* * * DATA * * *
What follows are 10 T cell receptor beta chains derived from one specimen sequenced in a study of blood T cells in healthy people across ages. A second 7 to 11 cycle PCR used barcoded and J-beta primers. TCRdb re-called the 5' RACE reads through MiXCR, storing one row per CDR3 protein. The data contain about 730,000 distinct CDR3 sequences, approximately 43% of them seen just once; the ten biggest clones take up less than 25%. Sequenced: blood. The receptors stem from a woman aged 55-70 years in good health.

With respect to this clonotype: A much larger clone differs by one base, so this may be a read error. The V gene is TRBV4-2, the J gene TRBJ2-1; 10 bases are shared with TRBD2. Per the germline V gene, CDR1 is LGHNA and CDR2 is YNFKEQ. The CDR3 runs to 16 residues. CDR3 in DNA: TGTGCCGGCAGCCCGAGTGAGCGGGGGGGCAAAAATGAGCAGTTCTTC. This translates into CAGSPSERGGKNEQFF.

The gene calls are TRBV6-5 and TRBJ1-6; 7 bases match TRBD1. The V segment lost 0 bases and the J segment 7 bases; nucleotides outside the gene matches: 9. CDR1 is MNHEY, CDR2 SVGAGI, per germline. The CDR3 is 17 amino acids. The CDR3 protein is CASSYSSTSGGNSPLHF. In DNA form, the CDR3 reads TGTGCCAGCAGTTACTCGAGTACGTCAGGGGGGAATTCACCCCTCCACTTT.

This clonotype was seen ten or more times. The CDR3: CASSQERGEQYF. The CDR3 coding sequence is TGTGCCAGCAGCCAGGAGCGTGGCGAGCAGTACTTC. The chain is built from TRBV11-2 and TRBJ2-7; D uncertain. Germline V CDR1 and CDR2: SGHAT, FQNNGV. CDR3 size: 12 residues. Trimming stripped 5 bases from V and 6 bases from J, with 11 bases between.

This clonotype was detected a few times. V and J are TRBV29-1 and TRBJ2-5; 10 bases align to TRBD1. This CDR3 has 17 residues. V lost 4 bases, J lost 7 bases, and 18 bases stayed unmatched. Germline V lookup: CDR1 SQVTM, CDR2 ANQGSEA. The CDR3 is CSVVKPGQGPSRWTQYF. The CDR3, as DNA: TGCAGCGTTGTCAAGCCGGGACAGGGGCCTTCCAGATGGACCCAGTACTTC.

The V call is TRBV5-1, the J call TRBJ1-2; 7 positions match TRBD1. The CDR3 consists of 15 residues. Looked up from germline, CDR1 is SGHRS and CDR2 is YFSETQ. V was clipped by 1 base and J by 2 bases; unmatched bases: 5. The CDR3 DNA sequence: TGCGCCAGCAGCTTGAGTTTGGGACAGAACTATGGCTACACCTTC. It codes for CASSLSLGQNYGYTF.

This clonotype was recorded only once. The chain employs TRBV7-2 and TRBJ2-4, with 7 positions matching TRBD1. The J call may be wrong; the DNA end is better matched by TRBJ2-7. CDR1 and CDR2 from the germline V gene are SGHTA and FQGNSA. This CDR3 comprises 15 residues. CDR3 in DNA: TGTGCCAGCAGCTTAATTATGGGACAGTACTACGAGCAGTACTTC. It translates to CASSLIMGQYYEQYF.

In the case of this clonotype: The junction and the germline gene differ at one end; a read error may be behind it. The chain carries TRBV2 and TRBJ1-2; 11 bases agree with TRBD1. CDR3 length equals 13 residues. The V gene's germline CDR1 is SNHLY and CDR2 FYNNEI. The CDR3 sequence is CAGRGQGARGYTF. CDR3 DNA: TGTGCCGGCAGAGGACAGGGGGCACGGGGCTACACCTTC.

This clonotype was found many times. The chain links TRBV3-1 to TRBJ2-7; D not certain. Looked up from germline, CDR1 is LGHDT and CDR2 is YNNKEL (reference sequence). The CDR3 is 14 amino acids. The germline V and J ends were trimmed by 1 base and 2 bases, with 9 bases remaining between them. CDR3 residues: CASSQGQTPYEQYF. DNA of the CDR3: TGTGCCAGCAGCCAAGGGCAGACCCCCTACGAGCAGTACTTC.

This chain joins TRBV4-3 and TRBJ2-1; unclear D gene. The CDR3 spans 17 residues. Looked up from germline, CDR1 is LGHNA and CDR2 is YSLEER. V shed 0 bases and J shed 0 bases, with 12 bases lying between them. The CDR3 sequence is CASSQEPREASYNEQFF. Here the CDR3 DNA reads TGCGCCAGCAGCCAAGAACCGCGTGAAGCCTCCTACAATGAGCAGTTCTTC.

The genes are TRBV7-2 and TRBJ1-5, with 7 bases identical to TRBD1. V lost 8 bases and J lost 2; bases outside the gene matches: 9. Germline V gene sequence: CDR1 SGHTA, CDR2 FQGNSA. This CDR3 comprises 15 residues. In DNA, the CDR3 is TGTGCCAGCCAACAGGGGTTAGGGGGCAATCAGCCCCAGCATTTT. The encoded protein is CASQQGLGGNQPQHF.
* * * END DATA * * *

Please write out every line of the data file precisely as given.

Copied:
What follows are 10 T cell receptor beta chains derived from one specimen sequenced in a study of blood T cells in healthy people across ages. A second 7 to 11 cycle PCR used barcoded and J-beta primers. TCRdb re-called the 5' RACE reads through MiXCR, storing one row per CDR3 protein. The data contain about 730,000 distinct CDR3 sequences, approximately 43% of them seen just once; the ten biggest clones take up less than 25%. Sequenced: blood. The receptors stem from a woman aged 55-70 years in good health.

With respect to this clonotype: A much larger clone differs by one base, so this may be a read error. The V gene is TRBV4-2, the J gene TRBJ2-1; 10 bases are shared with TRBD2. Per the germline V gene, CDR1 is LGHNA and CDR2 is YNFKEQ. The CDR3 runs to 16 residues. CDR3 in DNA: TGTGCCGGCAGCCCGAGTGAGCGGGGGGGCAAAAATGAGCAGTTCTTC. This translates into CAGSPSERGGKNEQFF.

The gene calls are TRBV6-5 and TRBJ1-6; 7 bases match TRBD1. The V segment lost 0 bases and the J segment 7 bases; nucleotides outside the gene matches: 9. CDR1 is MNHEY, CDR2 SVGAGI, per germline. The CDR3 is 17 amino acids. The CDR3 protein is CASSYSSTSGGNSPLHF. In DNA form, the CDR3 reads TGTGCCAGCAGTTACTCGAGTACGTCAGGGGGGAATTCACCCCTCCACTTT.

This clonotype was seen ten or more times. The CDR3: CASSQERGEQYF. The CDR3 coding sequence is TGTGCCAGCAGCCAGGAGCGTGGCGAGCAGTACTTC. The chain is built from TRBV11-2 and TRBJ2-7; D uncertain. Germline V CDR1 and CDR2: SGHAT, FQNNGV. CDR3 size: 12 residues. Trimming stripped 5 bases from V and 6 bases from J, with 11 bases between.

This clonotype was detected a few times. V and J are TRBV29-1 and TRBJ2-5; 10 bases align to TRBD1. This CDR3 has 17 residues. V lost 4 bases, J lost 7 bases, and 18 bases stayed unmatched. Germline V lookup: CDR1 SQVTM, CDR2 ANQGSEA. The CDR3 is CSVVKPGQGPSRWTQYF. The CDR3, as DNA: TGCAGCGTTGTCAAGCCGGGACAGGGGCCTTCCAGATGGACCCAGTACTTC.

The V call is TRBV5-1, the J call TRBJ1-2; 7 positions match TRBD1. The CDR3 consists of 15 residues. Looked up from germline, CDR1 is SGHRS and CDR2 is YFSETQ. V was clipped by 1 base and J by 2 bases; unmatched bases: 5. The CDR3 DNA sequence: TGCGCCAGCAGCTTGAGTTTGGGACAGAACTATGGCTACACCTTC. It codes for CASSLSLGQNYGYTF.

This clonotype was recorded only once. The chain employs TRBV7-2 and TRBJ2-4, with 7 positions matching TRBD1. The J call may be wrong; the DNA end is better matched by TRBJ2-7. CDR1 and CDR2 from the germline V gene are SGHTA and FQGNSA. This CDR3 comprises 15 residues. CDR3 in DNA: TGTGCCAGCAGCTTAATTATGGGACAGTACTACGAGCAGTACTTC. It translates to CASSLIMGQYYEQYF.

In the case of this clonotype: The junction and the germline gene differ at one end; a read error may be behind it. The chain carries TRBV2 and TRBJ1-2; 11 bases agree with TRBD1. CDR3 length equals 13 residues. The V gene's germline CDR1 is SNHLY and CDR2 FYNNEI. The CDR3 sequence is CAGRGQGARGYTF. CDR3 DNA: TGTGCCGGCAGAGGACAGGGGGCACGGGGCTACACCTTC.

This clonotype was found many times. The chain links TRBV3-1 to TRBJ2-7; D not certain. Looked up from germline, CDR1 is LGHDT and CDR2 is YNNKEL (reference sequence). The CDR3 is 14 amino acids. The germline V and J ends were trimmed by 1 base and 2 bases, with 9 bases remaining between them. CDR3 residues: CASSQGQTPYEQYF. DNA of the CDR3: TGTGCCAGCAGCCAAGGGCAGACCCCCTACGAGCAGTACTTC.

This chain joins TRBV4-3 and TRBJ2-1; unclear D gene. The CDR3 spans 17 residues. Looked up from germline, CDR1 is LGHNA and CDR2 is YSLEER. V shed 0 bases and J shed 0 bases, with 12 bases lying between them. The CDR3 sequence is CASSQEPREASYNEQFF. Here the CDR3 DNA reads TGCGCCAGCAGCCAAGAACCGCGTGAAGCCTCCTACAATGAGCAGTTCTTC.

The genes are TRBV7-2 and TRBJ1-5, with 7 bases identical to TRBD1. V lost 8 bases and J lost 2; bases outside the gene matches: 9. Germline V gene sequence: CDR1 SGHTA, CDR2 FQGNSA. This CDR3 comprises 15 residues. In DNA, the CDR3 is TGTGCCAGCCAACAGGGGTTAGGGGGCAATCAGCCCCAGCATTTT. The encoded protein is CASQQGLGGNQPQHF.